become a winged beauty caressing the clover and lilacs, and slanting down the sunbeams on gilded vans. Before the next step is taken the caterpillar makes himself fast by a loop of web to a leaf, or leafstalk, or twig, and becomes by another change a chrysalis — a hard shell with a blunt end for the head, outlines of cases under which the wings will grow, and all of a dull old-gold color, with the tail end fastened by web to the leaf or twig, looking like an Indian pappoose on its mother's back. It has now to run the risks of hungry birds for many months till the next spring. More than that, there are small flies all fitted with hollow drills, to make holes in this chrysalis, and through these drills shoot their eggs into what promised to become a butterfly, and under the new arrangement will only furnish food for another insect. Such are Nature's ways, and, begin where we will to investigate her, she presently leads us into worlds of wonders, where the wisest of mortals is a stranger.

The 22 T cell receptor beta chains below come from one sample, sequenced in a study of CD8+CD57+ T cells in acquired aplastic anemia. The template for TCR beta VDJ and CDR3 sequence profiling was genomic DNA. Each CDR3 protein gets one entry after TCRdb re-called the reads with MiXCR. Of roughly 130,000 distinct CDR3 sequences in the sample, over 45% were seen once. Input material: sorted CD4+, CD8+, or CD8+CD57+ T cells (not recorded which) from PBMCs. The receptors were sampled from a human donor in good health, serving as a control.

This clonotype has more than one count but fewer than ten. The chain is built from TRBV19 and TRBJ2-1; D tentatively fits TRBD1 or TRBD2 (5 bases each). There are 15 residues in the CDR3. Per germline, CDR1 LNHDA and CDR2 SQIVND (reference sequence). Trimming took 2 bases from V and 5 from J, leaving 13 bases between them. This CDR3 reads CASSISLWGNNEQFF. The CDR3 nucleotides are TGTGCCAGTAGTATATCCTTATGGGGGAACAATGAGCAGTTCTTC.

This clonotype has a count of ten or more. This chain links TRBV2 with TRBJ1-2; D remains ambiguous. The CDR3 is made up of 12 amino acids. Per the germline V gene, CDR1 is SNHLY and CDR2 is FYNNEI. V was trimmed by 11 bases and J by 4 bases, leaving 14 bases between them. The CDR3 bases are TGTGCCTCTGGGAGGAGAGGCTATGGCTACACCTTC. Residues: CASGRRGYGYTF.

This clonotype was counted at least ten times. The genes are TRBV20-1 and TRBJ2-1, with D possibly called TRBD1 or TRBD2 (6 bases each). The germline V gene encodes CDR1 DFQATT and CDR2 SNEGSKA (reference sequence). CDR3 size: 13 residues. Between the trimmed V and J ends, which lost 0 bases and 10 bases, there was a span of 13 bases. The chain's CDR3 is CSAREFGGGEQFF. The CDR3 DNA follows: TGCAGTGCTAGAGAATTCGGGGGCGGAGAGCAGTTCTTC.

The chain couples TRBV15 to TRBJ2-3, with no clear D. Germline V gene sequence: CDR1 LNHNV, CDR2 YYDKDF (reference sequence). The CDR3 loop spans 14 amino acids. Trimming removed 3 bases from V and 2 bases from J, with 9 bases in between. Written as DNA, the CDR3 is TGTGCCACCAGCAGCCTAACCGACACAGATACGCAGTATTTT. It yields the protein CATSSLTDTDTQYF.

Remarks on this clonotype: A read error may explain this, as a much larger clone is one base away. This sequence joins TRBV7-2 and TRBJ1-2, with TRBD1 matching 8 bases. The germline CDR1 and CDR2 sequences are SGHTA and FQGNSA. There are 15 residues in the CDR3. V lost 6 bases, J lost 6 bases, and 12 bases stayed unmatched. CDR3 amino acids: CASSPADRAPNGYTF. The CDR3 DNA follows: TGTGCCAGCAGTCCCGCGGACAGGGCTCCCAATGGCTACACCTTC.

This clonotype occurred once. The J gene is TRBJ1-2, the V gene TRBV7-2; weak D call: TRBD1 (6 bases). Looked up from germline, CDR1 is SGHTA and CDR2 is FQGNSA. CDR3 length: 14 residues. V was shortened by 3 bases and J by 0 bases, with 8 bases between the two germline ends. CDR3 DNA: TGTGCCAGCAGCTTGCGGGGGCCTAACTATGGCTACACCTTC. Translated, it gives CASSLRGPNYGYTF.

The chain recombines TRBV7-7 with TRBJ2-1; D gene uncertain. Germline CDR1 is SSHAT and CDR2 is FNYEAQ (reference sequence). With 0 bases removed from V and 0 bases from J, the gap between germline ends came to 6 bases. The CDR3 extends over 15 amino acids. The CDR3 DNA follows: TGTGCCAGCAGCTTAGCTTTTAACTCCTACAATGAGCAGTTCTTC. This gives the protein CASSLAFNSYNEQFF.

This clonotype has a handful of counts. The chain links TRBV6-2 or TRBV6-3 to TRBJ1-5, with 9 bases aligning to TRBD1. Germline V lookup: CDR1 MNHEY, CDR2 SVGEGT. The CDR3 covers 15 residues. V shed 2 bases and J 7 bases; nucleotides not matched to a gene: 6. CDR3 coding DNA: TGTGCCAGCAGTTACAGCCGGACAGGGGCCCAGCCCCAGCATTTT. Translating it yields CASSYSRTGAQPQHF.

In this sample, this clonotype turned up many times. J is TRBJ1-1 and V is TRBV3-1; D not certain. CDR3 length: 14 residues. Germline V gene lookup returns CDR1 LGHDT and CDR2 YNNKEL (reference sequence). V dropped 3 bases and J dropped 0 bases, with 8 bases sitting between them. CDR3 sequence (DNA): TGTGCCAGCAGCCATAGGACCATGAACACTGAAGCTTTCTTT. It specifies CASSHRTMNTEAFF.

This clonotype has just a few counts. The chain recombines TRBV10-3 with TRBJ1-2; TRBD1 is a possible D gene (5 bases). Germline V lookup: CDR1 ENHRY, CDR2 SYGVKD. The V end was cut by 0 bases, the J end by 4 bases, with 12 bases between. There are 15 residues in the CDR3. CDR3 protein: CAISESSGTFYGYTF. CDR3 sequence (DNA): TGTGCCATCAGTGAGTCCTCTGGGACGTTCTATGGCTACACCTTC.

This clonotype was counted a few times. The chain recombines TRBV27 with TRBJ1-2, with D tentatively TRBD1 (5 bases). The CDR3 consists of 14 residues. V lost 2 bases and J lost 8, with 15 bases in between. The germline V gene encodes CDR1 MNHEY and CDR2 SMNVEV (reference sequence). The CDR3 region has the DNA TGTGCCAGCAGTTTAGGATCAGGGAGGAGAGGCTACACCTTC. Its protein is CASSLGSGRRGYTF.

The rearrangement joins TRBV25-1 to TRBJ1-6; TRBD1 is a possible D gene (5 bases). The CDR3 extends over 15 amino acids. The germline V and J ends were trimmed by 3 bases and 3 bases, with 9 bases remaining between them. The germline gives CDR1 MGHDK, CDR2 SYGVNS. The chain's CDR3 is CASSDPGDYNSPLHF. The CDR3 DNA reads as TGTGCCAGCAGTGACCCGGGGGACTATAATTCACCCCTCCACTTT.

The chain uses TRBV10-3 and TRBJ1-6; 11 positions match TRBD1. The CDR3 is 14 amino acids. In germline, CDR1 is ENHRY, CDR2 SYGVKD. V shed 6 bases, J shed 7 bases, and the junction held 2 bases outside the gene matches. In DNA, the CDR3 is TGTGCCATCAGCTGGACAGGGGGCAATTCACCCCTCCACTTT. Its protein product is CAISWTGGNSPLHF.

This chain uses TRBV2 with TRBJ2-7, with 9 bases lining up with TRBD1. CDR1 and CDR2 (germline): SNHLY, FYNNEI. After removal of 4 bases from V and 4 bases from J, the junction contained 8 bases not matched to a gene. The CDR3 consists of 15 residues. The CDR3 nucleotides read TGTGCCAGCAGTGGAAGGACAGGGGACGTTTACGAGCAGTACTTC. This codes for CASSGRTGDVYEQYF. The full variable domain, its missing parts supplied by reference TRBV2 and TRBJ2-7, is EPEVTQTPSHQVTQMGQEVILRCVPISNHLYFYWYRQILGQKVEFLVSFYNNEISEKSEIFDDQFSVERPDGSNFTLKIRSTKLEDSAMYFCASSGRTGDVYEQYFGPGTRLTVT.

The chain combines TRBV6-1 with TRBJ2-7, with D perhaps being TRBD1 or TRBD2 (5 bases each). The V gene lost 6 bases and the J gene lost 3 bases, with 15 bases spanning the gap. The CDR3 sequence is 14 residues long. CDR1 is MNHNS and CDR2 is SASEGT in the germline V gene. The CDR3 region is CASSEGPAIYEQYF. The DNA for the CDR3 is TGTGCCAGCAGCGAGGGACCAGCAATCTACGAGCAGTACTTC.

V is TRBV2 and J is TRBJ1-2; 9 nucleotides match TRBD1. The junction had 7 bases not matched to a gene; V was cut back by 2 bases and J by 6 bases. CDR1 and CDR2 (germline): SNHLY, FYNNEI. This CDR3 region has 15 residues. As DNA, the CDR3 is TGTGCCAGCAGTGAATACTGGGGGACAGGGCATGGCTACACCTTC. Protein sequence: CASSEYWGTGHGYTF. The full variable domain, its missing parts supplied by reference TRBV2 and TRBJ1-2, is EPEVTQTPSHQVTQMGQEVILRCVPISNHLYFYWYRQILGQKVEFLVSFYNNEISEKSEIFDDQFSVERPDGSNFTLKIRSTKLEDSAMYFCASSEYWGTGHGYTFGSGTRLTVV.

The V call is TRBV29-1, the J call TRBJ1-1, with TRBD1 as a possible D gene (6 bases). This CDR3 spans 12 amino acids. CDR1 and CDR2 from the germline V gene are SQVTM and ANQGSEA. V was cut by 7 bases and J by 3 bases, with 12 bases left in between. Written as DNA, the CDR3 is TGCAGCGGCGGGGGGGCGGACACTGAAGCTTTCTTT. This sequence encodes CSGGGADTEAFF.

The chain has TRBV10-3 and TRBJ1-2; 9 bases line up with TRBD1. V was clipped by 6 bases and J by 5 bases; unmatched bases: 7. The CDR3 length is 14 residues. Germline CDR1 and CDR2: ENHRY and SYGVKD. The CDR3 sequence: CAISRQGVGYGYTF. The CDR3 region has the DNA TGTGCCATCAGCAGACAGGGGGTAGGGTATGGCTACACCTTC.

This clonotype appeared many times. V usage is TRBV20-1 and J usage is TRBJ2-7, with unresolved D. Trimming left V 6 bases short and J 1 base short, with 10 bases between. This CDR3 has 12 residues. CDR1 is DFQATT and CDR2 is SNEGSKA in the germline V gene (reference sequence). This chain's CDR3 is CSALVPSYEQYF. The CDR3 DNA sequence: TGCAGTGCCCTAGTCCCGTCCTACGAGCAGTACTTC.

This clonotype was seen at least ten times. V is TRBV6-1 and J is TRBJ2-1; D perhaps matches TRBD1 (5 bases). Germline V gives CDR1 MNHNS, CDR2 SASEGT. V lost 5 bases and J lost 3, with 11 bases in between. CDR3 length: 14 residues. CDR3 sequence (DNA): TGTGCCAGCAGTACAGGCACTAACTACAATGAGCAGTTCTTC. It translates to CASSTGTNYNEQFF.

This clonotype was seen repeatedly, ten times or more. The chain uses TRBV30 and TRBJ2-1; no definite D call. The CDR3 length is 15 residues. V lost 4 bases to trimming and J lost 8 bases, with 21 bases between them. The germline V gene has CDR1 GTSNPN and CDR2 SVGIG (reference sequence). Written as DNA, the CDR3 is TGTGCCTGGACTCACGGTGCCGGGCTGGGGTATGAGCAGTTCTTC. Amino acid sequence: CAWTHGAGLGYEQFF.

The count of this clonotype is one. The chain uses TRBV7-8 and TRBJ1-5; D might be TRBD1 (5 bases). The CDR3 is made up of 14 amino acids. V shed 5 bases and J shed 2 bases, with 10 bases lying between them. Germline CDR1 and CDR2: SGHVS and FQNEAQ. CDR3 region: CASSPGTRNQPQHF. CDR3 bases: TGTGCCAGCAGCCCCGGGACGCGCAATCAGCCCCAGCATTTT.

One might conclude that the object of Nature was to create a beautiful butterfly to enjoy itself playing hide-and-seek among the flowers, sipping their sweets and bathing iii the sunshine. One might think that these crawling caterpillars are only steps to this beautiful and delightful end.